I recently gave in and bought some tracks from 7digital. New tracks (mainly remixes) that for some effed-up reasons weren't available on CD. What did I find? Several of the tracks were that damned WMA format (kinda my fault, I wasn't paying close attention), and a couple of the mp3s had been ripped incorrectly and had skips/distortion in them! I'll not be buying mp3s over the web again.

    If there are any record company bods reading this: you are losing THOUSANDS OF POUNDS a year from me. Please let me buy the singles and albums I want on CD (and not these horrid "print on demand" abominations), and you can have my money. If you don't want to do that, then sod you, my money's going on DVDs.

  48. James Boag

    Not Just the Music Industry !

    Remember Home Fucking is killing Prostitution !

  49. Anonymous Coward

    old fogeys


    Yes, I'm 44 and I've been listening to stuff I hadn't listened to in 25-30 years.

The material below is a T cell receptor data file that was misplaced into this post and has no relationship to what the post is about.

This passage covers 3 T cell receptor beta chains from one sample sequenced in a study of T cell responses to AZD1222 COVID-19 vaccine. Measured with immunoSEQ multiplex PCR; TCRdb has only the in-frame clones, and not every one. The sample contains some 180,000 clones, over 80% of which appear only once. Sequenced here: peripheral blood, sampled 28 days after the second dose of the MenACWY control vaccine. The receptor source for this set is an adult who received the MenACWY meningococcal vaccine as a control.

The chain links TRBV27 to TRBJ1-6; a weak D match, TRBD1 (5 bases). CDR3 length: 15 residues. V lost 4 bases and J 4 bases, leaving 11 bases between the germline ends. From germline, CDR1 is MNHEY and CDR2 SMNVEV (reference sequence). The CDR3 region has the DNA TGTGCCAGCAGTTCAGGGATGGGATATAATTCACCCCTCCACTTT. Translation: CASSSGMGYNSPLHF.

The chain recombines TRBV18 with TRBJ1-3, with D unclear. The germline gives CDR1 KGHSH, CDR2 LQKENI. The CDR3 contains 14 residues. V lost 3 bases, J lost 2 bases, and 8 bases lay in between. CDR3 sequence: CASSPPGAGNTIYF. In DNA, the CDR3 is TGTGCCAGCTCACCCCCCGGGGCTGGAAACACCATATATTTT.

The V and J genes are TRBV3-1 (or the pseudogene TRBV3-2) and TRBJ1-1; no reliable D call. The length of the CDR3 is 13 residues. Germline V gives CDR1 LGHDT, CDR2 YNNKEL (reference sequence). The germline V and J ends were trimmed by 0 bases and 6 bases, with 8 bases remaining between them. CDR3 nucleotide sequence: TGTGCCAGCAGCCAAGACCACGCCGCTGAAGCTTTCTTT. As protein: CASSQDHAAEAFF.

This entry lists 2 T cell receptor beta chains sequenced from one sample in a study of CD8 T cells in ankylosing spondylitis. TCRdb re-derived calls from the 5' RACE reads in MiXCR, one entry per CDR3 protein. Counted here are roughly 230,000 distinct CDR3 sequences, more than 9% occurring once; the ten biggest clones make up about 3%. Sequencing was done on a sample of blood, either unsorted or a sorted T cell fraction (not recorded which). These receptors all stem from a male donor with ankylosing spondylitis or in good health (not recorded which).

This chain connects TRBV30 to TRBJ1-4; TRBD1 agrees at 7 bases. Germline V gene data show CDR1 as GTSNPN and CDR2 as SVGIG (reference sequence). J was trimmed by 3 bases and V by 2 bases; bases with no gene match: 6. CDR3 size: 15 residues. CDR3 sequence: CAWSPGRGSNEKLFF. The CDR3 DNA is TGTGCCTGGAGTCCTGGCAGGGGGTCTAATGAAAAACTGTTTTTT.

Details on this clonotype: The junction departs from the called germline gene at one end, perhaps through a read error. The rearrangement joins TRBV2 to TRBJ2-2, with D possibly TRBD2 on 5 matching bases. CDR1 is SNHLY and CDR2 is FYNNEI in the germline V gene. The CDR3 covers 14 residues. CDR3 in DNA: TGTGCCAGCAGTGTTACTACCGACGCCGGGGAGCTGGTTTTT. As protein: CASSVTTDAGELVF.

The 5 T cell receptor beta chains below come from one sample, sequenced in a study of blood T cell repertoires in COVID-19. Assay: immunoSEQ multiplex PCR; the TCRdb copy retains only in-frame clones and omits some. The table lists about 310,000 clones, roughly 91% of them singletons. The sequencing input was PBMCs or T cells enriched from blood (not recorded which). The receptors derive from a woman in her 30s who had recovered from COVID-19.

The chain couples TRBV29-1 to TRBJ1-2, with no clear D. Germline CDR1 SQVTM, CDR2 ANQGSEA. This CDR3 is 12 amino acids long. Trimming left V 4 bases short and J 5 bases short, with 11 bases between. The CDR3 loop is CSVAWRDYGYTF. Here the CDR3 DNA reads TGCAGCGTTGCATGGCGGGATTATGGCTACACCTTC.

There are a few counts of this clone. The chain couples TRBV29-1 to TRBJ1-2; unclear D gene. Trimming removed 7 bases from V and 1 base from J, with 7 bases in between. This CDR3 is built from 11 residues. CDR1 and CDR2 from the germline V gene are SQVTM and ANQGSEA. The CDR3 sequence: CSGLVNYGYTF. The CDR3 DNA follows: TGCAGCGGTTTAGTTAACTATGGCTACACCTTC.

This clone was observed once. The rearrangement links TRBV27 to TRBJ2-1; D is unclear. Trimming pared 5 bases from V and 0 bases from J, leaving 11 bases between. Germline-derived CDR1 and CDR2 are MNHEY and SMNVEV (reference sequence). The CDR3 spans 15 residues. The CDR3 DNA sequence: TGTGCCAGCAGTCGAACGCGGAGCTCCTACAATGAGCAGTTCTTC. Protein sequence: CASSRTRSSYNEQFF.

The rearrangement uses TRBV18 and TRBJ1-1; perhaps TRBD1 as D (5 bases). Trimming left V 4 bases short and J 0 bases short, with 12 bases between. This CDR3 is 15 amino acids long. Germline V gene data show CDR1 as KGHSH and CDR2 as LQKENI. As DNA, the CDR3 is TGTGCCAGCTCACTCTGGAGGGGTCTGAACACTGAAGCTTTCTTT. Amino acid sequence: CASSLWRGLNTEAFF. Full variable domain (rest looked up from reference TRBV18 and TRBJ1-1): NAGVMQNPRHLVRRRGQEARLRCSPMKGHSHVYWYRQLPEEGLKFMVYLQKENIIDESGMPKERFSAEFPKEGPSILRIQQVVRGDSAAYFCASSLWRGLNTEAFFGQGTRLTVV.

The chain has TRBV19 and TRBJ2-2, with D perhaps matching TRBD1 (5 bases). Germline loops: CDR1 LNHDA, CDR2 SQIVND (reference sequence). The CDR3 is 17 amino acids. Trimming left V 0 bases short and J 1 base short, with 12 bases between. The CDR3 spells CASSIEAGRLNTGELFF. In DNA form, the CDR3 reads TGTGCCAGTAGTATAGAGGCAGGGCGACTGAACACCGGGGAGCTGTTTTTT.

Saw a review on The Times/Gaurdian/Telegraph (which is presumably why older people are using it - because young people don't give a toss about the world and so don't read newspapers).

    It's not the pricing we object to but the endless parade of talentless cretins and over sexualised children singing songs they didn't (couldn't) write, backed by people old enough to be their parents.

    The music industry is geared around what will sell the most - everything else is largely ignored.

    If they ever go back to creative expression and the fair promotion of other people's talent I'll join in again - till then.

    Vive la torrent!